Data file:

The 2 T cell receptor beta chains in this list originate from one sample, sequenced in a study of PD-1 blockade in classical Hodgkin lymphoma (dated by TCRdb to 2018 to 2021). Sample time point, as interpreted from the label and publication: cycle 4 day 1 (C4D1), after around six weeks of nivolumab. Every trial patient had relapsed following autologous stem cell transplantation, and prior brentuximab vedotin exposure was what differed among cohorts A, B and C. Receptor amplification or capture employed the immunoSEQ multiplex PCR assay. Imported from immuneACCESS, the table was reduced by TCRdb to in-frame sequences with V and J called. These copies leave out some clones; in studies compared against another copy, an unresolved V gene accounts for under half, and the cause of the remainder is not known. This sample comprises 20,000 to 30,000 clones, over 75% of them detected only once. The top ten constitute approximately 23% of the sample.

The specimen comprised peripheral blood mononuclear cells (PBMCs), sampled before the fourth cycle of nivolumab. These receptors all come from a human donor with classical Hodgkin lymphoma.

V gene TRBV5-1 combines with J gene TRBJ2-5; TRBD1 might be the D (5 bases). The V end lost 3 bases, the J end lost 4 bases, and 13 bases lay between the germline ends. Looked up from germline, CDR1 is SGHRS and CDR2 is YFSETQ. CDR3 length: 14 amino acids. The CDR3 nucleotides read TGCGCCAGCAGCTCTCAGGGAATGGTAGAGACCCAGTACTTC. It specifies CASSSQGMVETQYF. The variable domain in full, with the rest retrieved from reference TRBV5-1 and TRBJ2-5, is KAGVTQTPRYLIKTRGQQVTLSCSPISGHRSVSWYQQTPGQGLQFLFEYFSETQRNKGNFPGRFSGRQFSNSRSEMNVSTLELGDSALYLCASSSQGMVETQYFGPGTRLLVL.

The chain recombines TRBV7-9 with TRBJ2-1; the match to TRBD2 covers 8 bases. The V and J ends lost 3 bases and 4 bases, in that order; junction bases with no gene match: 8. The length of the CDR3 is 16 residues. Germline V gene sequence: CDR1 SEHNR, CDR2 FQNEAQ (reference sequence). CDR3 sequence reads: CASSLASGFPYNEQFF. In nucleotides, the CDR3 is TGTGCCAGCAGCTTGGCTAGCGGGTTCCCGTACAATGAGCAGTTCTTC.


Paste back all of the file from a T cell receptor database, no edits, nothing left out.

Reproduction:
The 2 T cell receptor beta chains in this list originate from one sample, sequenced in a study of PD-1 blockade in classical Hodgkin lymphoma (dated by TCRdb to 2018 to 2021). Sample time point, as interpreted from the label and publication: cycle 4 day 1 (C4D1), after around six weeks of nivolumab. Every trial patient had relapsed following autologous stem cell transplantation, and prior brentuximab vedotin exposure was what differed among cohorts A, B and C. Receptor amplification or capture employed the immunoSEQ multiplex PCR assay. Imported from immuneACCESS, the table was reduced by TCRdb to in-frame sequences with V and J called. These copies leave out some clones; in studies compared against another copy, an unresolved V gene accounts for under half, and the cause of the remainder is not known. This sample comprises 20,000 to 30,000 clones, over 75% of them detected only once. The top ten constitute approximately 23% of the sample.

The specimen comprised peripheral blood mononuclear cells (PBMCs), sampled before the fourth cycle of nivolumab. These receptors all come from a human donor with classical Hodgkin lymphoma.

V gene TRBV5-1 combines with J gene TRBJ2-5; TRBD1 might be the D (5 bases). The V end lost 3 bases, the J end lost 4 bases, and 13 bases lay between the germline ends. Looked up from germline, CDR1 is SGHRS and CDR2 is YFSETQ. CDR3 length: 14 amino acids. The CDR3 nucleotides read TGCGCCAGCAGCTCTCAGGGAATGGTAGAGACCCAGTACTTC. It specifies CASSSQGMVETQYF. The variable domain in full, with the rest retrieved from reference TRBV5-1 and TRBJ2-5, is KAGVTQTPRYLIKTRGQQVTLSCSPISGHRSVSWYQQTPGQGLQFLFEYFSETQRNKGNFPGRFSGRQFSNSRSEMNVSTLELGDSALYLCASSSQGMVETQYFGPGTRLLVL.

The chain recombines TRBV7-9 with TRBJ2-1; the match to TRBD2 covers 8 bases. The V and J ends lost 3 bases and 4 bases, in that order; junction bases with no gene match: 8. The length of the CDR3 is 16 residues. Germline V gene sequence: CDR1 SEHNR, CDR2 FQNEAQ (reference sequence). CDR3 sequence reads: CASSLASGFPYNEQFF. In nucleotides, the CDR3 is TGTGCCAGCAGCTTGGCTAGCGGGTTCCCGTACAATGAGCAGTTCTTC.